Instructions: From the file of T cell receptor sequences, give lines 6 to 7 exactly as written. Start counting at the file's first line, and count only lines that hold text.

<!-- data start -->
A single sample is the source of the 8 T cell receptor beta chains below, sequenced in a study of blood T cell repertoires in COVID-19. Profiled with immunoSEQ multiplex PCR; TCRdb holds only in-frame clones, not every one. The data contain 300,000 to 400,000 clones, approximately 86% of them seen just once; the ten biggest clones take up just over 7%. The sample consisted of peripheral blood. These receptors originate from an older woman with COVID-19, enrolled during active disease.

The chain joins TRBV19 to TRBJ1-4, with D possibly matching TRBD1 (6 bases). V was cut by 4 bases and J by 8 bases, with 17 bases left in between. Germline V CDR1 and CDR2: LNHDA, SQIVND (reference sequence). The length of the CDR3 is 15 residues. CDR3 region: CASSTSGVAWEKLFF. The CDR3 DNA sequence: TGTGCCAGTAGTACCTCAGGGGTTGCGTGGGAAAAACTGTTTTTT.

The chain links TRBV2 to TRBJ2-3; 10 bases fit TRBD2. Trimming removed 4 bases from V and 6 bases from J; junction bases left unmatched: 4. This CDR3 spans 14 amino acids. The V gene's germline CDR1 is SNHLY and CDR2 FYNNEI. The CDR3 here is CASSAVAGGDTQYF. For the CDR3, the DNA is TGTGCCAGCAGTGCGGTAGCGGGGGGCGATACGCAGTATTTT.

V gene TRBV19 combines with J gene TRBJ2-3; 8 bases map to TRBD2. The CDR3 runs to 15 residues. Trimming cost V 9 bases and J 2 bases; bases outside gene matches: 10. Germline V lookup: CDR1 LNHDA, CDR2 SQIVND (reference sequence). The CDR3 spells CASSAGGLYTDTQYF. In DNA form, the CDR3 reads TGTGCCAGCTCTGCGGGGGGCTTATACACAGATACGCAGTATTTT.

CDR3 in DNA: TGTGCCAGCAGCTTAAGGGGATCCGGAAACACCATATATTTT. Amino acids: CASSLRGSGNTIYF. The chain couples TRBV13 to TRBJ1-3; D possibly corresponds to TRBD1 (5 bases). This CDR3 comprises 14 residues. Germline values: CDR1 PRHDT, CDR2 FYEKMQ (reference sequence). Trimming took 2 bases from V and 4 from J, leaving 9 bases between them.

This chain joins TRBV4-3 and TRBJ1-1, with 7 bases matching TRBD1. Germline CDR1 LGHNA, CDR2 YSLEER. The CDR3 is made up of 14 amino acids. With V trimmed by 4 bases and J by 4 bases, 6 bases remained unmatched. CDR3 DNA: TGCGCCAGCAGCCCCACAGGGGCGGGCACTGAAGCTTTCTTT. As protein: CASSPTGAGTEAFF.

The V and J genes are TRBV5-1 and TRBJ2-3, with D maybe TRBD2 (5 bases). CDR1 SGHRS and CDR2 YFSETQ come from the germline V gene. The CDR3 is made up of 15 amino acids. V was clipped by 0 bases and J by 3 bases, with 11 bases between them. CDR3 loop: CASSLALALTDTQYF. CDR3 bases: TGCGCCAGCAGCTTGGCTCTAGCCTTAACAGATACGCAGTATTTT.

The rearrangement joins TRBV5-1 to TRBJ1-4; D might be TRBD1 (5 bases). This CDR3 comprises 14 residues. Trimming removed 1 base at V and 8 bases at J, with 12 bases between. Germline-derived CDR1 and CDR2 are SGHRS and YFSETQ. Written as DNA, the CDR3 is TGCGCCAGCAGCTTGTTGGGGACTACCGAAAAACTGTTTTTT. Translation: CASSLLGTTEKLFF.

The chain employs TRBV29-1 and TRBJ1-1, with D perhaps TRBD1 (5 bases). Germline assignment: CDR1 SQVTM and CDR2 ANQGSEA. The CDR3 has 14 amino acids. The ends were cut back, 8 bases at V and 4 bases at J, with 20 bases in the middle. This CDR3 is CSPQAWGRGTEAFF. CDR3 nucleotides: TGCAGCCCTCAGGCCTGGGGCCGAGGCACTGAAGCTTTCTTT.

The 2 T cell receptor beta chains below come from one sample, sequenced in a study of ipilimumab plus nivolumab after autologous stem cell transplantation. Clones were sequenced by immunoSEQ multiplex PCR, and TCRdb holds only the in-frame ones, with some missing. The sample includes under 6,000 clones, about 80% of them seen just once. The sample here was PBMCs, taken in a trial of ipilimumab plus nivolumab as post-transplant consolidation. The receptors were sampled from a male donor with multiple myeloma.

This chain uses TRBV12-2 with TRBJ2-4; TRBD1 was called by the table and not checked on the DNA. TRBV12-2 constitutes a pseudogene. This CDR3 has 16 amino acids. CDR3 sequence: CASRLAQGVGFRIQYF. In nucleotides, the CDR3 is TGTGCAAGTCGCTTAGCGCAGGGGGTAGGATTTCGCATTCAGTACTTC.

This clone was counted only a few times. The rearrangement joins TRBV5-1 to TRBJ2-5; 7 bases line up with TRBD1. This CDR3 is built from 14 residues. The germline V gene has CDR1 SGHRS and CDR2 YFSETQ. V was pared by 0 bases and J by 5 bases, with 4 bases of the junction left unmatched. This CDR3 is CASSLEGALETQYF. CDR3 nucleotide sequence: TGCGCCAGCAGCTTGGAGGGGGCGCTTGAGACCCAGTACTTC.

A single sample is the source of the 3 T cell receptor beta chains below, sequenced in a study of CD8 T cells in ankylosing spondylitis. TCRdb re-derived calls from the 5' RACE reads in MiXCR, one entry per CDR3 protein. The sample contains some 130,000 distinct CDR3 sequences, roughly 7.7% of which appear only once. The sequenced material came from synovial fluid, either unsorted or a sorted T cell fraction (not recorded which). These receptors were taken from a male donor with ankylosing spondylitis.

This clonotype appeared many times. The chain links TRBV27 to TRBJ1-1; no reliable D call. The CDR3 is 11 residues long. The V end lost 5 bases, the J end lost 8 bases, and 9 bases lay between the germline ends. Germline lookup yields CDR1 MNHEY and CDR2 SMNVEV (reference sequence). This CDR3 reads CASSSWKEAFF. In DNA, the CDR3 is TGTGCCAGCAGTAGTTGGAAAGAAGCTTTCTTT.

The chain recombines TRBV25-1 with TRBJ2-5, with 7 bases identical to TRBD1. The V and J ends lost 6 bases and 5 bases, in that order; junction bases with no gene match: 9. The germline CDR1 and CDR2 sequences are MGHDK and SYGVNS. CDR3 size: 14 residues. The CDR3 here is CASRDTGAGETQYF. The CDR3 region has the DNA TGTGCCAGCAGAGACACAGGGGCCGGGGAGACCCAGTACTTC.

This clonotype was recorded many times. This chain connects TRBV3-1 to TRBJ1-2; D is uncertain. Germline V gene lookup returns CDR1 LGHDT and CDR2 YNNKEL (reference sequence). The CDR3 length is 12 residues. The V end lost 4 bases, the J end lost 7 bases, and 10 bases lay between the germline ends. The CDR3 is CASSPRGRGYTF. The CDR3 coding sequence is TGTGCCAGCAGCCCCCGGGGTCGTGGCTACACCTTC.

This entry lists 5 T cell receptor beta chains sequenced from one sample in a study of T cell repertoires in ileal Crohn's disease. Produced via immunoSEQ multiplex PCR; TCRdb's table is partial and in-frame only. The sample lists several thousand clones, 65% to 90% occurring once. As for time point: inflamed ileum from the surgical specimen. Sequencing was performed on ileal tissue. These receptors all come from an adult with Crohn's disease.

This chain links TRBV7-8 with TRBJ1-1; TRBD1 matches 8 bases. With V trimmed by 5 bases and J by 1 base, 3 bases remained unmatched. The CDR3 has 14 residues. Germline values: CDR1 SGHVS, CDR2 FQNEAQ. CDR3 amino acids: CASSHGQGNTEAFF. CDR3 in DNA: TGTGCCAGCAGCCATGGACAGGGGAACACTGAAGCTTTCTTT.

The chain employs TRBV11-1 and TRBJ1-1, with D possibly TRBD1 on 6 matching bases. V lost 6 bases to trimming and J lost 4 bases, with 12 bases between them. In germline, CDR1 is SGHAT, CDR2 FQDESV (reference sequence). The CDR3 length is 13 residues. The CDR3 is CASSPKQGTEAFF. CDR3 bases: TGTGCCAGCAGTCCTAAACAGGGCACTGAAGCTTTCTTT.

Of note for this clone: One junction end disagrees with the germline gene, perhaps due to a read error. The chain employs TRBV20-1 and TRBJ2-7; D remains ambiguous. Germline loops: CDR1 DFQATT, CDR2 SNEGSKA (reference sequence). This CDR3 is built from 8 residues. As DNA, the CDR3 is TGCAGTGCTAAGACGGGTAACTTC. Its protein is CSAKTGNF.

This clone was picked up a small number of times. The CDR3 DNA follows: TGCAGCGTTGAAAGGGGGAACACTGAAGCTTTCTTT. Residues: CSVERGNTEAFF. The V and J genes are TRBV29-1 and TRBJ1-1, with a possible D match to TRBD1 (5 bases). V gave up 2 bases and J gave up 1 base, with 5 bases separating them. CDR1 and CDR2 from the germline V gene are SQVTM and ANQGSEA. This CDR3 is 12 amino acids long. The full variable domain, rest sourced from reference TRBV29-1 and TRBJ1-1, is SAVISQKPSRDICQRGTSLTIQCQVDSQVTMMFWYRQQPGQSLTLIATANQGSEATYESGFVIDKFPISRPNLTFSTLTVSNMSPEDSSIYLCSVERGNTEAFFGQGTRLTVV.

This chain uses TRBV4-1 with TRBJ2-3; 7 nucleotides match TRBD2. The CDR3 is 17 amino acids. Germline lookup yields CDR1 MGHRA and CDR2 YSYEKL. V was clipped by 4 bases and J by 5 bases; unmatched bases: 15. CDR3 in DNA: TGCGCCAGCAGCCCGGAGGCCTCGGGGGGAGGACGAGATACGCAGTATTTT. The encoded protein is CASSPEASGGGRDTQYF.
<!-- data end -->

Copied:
This chain joins TRBV4-3 and TRBJ1-1, with 7 bases matching TRBD1. Germline CDR1 LGHNA, CDR2 YSLEER. The CDR3 is made up of 14 amino acids. With V trimmed by 4 bases and J by 4 bases, 6 bases remained unmatched. CDR3 DNA: TGCGCCAGCAGCCCCACAGGGGCGGGCACTGAAGCTTTCTTT. As protein: CASSPTGAGTEAFF.

The V and J genes are TRBV5-1 and TRBJ2-3, with D maybe TRBD2 (5 bases). CDR1 SGHRS and CDR2 YFSETQ come from the germline V gene. The CDR3 is made up of 15 amino acids. V was clipped by 0 bases and J by 3 bases, with 11 bases between them. CDR3 loop: CASSLALALTDTQYF. CDR3 bases: TGCGCCAGCAGCTTGGCTCTAGCCTTAACAGATACGCAGTATTTT.